Lockdowns Are Precious (View Comment):
    There’s a book dying to be written.

    Thanks – but it would be pretty boring, unless the writer were to exaggerate. These neighborhoods I read about today being on fire were pretty sleepy back then. The cops didn’t kill too many then, but one could see the culture of impunity already well entrenched in the police force.

    I have cops in the family but I have also seen this culture of impunity, even in safe suburbs in Orange County CA. My daughter, when she was 16, got a call one night from a friend who had missed the last bus from the local college in Mission Viejo. He asked if she could pick him up since we lived a half mile from the college. She went out, got her car and drove to the college where he was waiting at the bus stop. As she picked him up, a sheriff’s car pulled in behind her car. It was 10 PM. She did not know if she should drive away so she waited to see what he wanted. Her friend was in the passenger seat.

    The deputy walked to her driver side window and told her he was writing her a ticket for parking in the bus stop. She tried to explain but got nowhere and came home later pretty shaken up. She hadn’t been driving that long and it was her first ticket. Those encounters were always videotaped then so I contacted the Sheriff and asked to see the video. At the time, I was on the city traffic commission and knew the deputies assigned to the city. I got the runaround for months and never did get to see the video. I was told the deputy was on the night shift, etc. It was pretty annoying.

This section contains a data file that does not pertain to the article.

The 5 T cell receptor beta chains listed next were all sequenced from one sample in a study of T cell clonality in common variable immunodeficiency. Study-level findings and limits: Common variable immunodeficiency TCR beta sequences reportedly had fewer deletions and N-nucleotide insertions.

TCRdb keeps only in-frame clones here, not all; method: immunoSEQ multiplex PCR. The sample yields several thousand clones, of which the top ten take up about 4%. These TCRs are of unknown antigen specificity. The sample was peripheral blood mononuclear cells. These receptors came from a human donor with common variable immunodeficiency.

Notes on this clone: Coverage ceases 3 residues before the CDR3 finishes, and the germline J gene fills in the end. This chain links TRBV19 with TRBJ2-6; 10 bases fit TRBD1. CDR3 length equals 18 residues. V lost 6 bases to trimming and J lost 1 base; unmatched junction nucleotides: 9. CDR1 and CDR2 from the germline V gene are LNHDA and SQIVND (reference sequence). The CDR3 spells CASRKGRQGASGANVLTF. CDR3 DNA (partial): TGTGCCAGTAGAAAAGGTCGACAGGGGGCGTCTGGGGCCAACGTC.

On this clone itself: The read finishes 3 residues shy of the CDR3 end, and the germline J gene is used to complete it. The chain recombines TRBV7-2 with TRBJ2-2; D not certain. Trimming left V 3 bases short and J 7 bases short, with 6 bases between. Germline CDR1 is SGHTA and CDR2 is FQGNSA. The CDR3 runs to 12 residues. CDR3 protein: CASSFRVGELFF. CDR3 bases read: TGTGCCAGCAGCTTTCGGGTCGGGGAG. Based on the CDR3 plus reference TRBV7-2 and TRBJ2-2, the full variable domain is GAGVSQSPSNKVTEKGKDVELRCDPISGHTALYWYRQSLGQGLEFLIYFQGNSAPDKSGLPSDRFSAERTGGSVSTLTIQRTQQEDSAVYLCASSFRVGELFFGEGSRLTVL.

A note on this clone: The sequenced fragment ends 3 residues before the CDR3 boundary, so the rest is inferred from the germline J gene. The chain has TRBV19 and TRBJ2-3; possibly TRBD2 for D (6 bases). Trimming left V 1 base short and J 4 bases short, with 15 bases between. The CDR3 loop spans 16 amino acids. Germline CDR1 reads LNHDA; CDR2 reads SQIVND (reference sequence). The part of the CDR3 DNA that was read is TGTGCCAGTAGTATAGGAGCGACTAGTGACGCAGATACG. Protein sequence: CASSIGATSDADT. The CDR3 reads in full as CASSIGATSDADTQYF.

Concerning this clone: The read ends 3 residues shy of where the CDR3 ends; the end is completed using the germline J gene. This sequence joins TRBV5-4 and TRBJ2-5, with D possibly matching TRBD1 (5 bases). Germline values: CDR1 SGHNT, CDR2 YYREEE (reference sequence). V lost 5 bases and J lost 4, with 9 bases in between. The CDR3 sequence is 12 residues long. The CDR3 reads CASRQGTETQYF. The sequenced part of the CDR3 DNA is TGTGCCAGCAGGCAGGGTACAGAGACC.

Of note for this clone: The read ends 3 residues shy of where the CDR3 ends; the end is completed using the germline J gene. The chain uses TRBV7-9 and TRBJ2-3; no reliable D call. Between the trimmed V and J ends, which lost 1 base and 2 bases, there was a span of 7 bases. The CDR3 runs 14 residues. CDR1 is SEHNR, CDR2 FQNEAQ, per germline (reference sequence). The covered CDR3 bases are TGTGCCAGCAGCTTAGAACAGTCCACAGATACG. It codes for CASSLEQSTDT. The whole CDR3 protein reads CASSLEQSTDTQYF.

The cops are primarily the State’s revenue collection agents. Administering actual justice is a distant third.

    And it’s not necessarily because the people who are cops are bad. It’s because that’s how the incentives line up with coercive monopolies.

    • #27
    • May 29, 2020, at 7:15 AM PDT
    • 2 likes
  28. Doug Watt Moderator
    Doug Watt

    MichaelKennedy (View Comment):